Monday, April 26, 2010

Meatful Monday

Mr. Optimistic frequently says I have the guilt of four catholics. I'd say it's more like five.

There is however one guilt trip I'm not taking. Lately, I've seen several articles that suggest eating meat is bad for the environment and touting Meatless Mondays. A good friend of mine (and very talented photographer) even found this display at the popular Monterey Bay Aquarium in California.

And yes, that's a cow in a gas mask encouraging you to lay off beef and dairy products (center right). Seriously.

My friend even overheard a mother say, "See, that is why you are helping the environment by becoming a vegan!" The little girl didn't look so convinced. But many adults are.

Most of the meatless claims center around a 2006 research report by the United Nations titled "Livestock's Long Shadow." The report claims that livestock production accounts for 18% of global greenhouse gas emissions. Unfortunately, this information continues to be recycled.

The problem is that it is a global estimate for all of agriculture, not just livestock. Agriculture across the globe is quite varied. In addition, the study included transportation of livestock products...something you'd also have to do for vegetables unless you live in a greenhouse.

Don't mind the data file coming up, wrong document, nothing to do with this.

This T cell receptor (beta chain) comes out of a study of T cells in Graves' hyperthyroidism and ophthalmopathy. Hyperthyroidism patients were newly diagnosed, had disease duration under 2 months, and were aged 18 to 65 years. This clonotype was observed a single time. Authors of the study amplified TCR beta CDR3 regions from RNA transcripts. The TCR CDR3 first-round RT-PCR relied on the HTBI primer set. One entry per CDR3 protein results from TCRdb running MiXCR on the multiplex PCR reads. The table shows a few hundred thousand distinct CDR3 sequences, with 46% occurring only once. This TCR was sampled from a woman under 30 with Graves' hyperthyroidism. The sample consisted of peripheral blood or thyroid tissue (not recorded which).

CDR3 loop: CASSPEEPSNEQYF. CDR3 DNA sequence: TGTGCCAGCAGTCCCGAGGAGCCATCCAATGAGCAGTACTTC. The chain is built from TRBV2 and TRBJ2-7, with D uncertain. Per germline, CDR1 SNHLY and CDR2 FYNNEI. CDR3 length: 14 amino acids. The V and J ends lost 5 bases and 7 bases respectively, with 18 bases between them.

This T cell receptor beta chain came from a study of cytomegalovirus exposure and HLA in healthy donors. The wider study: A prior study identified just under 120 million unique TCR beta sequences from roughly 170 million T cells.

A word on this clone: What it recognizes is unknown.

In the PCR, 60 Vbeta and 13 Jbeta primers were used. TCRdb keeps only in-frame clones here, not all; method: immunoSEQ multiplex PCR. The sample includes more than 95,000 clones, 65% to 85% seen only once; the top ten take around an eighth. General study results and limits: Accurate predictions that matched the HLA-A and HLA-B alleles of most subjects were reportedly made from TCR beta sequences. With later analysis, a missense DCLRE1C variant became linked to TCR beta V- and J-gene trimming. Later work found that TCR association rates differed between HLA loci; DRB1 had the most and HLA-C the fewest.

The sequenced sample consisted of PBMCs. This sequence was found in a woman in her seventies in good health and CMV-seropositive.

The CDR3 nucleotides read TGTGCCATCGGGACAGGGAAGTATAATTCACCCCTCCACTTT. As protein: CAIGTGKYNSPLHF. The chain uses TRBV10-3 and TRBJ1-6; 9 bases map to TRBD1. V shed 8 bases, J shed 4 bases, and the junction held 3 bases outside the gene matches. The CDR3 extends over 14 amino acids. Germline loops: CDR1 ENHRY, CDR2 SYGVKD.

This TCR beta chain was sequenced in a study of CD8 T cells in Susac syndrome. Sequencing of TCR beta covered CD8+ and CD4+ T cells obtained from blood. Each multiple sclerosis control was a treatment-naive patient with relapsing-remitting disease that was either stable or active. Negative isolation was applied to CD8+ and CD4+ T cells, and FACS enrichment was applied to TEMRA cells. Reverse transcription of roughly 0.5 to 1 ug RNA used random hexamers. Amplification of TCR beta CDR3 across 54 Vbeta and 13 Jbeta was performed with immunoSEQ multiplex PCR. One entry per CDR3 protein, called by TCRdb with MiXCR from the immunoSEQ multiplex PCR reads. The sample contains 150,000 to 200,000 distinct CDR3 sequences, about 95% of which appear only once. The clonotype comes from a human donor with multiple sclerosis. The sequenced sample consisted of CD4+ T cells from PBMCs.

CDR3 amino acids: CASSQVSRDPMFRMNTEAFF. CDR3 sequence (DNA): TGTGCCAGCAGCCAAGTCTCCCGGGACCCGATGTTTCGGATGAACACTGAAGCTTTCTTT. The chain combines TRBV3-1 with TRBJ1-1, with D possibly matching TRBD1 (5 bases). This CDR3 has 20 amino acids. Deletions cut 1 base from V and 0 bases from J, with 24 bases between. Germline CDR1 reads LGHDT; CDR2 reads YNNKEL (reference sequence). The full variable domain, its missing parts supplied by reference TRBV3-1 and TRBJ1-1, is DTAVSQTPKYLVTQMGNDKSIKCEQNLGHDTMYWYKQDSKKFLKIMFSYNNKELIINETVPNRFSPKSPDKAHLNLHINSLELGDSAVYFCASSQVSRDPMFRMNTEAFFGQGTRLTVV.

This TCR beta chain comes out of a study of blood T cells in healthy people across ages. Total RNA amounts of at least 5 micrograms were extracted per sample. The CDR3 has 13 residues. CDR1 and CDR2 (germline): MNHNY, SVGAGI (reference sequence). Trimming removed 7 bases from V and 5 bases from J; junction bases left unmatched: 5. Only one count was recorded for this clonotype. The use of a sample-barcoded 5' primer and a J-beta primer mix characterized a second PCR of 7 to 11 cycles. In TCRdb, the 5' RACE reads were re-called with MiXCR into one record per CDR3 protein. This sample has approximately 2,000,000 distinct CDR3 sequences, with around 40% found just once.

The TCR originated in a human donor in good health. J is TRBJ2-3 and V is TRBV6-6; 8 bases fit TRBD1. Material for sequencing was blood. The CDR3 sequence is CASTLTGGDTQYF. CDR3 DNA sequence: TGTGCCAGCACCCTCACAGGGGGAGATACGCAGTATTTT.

A 2008 U.S. EPA report says, methane from livestock accounts for only 2.4% of total U.S. greenhouse gas emissions. That's relatively small considering transportation accounts for 26%.

What's more, many Americans are actually not meeting the food guide pyramids requirements for lean protein. Beef is the number one food source of zinc (essential for your immune system), as well as an excellent source of iron and protein that will help meet the pyramid's guide. More great news - there are 29 lean cuts to choose from.

Farmers and ranchers work hard to maintain our earth's natural resources everyday. It's our livelihood. So feel guilty about eating too much triple chocolate layer cake (or not calling your mom), but don't feel bad about eating beef.

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